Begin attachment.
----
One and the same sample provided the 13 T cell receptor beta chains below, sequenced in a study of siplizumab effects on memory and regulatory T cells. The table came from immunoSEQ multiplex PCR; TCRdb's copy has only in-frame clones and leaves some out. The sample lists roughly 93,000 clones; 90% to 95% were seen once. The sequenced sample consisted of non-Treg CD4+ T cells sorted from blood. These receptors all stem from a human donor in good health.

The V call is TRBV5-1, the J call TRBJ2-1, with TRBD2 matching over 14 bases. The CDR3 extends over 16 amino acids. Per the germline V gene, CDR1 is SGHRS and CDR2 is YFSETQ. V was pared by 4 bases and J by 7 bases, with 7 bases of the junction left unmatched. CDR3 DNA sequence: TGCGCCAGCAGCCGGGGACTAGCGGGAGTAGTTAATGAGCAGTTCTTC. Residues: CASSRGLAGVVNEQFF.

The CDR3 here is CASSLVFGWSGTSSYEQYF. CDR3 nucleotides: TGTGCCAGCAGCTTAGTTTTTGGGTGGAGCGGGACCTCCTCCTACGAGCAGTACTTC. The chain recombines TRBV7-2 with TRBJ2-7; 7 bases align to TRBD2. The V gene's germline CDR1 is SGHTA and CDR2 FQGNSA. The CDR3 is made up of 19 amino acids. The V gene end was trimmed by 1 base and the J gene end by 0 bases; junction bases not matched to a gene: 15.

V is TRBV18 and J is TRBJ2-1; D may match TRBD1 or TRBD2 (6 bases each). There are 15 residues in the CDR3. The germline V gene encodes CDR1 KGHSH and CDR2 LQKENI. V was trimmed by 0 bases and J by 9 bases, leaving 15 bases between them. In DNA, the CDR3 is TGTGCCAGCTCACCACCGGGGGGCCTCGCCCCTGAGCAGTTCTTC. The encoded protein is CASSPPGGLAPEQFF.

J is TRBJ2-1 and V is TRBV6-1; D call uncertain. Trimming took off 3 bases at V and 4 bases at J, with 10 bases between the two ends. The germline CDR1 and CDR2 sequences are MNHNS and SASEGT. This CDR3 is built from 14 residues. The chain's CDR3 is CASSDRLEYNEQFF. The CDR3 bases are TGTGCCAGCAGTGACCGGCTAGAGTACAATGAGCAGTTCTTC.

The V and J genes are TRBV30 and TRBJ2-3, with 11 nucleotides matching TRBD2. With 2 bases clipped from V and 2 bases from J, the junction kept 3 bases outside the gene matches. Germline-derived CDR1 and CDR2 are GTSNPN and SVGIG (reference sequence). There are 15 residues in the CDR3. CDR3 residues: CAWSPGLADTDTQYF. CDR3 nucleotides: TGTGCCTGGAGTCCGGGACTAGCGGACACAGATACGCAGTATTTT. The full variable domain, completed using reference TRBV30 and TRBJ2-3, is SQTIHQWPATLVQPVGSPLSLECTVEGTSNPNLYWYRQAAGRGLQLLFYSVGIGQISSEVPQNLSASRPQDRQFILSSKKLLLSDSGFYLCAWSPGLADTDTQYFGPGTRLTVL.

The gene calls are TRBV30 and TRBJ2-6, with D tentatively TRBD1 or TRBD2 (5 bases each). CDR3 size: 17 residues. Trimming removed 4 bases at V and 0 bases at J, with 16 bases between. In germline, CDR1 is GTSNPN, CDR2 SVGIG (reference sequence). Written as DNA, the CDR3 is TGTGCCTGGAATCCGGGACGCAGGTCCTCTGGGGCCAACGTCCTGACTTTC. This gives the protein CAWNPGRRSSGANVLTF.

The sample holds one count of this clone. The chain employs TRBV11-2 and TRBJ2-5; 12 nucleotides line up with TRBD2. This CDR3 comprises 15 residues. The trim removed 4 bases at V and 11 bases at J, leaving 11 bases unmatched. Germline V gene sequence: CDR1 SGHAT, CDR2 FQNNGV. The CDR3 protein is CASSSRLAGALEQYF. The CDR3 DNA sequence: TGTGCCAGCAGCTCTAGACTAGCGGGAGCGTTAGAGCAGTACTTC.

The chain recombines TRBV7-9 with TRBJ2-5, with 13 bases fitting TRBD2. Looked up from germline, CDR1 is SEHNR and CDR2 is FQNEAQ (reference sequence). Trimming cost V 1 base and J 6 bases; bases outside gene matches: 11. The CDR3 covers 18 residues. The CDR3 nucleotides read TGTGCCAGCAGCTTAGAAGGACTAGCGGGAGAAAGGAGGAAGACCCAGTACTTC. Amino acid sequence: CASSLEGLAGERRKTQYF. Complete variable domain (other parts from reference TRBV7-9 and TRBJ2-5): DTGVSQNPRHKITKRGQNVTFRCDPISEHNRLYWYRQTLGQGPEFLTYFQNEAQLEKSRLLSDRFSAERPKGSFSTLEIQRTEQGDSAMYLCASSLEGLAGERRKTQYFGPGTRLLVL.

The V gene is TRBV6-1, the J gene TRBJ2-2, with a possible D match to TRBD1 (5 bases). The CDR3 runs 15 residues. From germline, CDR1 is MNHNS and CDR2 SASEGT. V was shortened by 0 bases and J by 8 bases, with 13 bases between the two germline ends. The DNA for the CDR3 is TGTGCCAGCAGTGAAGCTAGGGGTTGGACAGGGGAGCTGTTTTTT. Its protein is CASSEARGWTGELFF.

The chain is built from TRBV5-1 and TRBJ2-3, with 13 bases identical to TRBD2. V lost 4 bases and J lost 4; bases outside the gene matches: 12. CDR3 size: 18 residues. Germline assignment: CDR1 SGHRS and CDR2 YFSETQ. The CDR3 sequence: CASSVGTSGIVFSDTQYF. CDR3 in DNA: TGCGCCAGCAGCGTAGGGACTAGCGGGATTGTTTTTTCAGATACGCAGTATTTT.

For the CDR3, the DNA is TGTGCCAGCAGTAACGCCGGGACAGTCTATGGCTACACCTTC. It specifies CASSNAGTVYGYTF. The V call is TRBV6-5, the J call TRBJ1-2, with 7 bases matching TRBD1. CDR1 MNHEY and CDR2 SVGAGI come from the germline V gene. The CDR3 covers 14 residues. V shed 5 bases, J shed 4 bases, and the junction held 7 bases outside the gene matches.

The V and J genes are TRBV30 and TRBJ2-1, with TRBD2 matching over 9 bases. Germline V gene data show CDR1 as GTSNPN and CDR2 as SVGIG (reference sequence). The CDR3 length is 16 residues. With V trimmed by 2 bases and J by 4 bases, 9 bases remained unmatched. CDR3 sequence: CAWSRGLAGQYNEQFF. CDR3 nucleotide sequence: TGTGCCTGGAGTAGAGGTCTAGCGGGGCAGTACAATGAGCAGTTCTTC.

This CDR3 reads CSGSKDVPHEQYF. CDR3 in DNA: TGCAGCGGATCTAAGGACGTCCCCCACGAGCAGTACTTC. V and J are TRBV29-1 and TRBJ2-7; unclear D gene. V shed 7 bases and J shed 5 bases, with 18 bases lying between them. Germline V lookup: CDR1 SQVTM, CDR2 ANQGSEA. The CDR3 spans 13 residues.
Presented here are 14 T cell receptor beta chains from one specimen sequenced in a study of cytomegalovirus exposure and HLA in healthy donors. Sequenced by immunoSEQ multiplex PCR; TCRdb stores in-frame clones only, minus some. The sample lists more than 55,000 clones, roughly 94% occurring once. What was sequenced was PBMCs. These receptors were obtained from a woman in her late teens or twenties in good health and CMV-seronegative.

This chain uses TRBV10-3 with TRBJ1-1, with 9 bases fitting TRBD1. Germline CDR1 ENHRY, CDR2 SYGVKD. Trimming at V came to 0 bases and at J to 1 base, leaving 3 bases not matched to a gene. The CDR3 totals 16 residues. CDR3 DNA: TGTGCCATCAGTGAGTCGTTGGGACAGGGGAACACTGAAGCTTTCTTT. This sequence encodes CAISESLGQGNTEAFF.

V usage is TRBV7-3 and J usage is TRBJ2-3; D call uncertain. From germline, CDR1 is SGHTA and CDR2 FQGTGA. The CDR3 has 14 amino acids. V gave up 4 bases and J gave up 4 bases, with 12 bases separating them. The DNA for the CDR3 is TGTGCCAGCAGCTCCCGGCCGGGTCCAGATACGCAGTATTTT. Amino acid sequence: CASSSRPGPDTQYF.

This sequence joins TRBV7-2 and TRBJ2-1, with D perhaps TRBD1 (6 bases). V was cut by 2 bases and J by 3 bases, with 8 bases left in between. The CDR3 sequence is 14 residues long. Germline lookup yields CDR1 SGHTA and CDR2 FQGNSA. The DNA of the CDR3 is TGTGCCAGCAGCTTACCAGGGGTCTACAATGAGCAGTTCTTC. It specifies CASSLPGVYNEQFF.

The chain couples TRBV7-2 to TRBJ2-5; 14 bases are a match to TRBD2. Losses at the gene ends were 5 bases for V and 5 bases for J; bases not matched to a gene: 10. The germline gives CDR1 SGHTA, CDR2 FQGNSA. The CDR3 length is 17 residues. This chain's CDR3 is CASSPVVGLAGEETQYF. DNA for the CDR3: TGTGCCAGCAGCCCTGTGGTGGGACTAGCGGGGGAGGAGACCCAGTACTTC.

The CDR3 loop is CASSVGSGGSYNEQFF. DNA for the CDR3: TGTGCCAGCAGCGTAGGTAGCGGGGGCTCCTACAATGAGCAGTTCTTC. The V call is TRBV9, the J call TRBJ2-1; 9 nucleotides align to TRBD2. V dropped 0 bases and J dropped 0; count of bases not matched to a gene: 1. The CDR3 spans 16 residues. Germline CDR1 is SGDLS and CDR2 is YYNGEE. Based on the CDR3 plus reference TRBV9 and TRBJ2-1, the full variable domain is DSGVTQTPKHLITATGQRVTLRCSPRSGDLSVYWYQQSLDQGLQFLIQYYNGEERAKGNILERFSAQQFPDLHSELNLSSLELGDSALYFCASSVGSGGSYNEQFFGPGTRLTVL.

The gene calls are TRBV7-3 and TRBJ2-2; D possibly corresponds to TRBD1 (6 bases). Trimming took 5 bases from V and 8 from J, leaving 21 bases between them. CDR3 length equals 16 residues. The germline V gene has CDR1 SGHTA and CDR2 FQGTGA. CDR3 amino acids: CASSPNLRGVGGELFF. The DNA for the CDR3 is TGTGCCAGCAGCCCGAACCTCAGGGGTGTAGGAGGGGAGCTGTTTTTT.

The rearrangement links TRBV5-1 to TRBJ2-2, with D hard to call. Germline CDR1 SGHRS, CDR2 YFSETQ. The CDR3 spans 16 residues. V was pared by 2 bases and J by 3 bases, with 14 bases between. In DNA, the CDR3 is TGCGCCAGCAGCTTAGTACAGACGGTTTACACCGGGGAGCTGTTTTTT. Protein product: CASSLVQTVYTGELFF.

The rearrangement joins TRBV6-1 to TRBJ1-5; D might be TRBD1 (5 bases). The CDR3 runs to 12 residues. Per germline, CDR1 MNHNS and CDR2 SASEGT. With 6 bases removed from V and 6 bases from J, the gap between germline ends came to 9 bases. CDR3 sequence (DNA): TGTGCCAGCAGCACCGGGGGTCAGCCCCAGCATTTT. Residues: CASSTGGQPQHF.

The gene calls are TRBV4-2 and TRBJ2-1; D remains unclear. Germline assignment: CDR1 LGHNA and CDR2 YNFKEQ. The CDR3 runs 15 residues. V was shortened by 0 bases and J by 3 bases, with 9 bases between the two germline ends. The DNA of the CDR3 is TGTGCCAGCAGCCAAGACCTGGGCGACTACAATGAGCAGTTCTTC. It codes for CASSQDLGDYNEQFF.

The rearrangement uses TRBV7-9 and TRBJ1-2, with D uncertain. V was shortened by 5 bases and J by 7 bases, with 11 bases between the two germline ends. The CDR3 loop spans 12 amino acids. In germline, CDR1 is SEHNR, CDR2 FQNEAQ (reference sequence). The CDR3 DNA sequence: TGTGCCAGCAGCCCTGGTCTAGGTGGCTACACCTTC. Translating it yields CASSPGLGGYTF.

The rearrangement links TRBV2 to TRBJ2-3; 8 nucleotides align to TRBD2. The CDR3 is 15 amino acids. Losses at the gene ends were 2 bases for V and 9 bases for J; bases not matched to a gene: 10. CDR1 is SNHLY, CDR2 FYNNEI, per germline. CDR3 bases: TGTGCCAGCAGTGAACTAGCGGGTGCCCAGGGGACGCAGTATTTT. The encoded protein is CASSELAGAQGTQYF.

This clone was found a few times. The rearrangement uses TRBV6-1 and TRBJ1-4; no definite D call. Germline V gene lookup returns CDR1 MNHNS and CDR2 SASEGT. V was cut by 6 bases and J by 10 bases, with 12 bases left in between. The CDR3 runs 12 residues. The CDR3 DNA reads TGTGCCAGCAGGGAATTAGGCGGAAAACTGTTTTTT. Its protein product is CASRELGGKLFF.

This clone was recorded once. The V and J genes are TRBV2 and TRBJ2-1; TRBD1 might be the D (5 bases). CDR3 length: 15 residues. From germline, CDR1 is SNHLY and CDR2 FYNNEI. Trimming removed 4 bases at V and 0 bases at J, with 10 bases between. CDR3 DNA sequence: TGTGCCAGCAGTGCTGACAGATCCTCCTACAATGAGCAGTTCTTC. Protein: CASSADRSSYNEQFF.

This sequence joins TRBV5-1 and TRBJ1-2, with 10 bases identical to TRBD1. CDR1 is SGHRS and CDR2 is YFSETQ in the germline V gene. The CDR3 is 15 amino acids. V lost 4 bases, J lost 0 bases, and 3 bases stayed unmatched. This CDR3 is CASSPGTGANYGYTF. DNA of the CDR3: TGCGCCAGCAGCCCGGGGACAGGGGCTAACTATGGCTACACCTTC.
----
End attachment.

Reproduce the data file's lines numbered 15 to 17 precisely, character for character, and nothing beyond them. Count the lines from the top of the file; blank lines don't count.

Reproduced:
Presented here are 14 T cell receptor beta chains from one specimen sequenced in a study of cytomegalovirus exposure and HLA in healthy donors. Sequenced by immunoSEQ multiplex PCR; TCRdb stores in-frame clones only, minus some. The sample lists more than 55,000 clones, roughly 94% occurring once. What was sequenced was PBMCs. These receptors were obtained from a woman in her late teens or twenties in good health and CMV-seronegative.

This chain uses TRBV10-3 with TRBJ1-1, with 9 bases fitting TRBD1. Germline CDR1 ENHRY, CDR2 SYGVKD. Trimming at V came to 0 bases and at J to 1 base, leaving 3 bases not matched to a gene. The CDR3 totals 16 residues. CDR3 DNA: TGTGCCATCAGTGAGTCGTTGGGACAGGGGAACACTGAAGCTTTCTTT. This sequence encodes CAISESLGQGNTEAFF.

V usage is TRBV7-3 and J usage is TRBJ2-3; D call uncertain. From germline, CDR1 is SGHTA and CDR2 FQGTGA. The CDR3 has 14 amino acids. V gave up 4 bases and J gave up 4 bases, with 12 bases separating them. The DNA for the CDR3 is TGTGCCAGCAGCTCCCGGCCGGGTCCAGATACGCAGTATTTT. Amino acid sequence: CASSSRPGPDTQYF.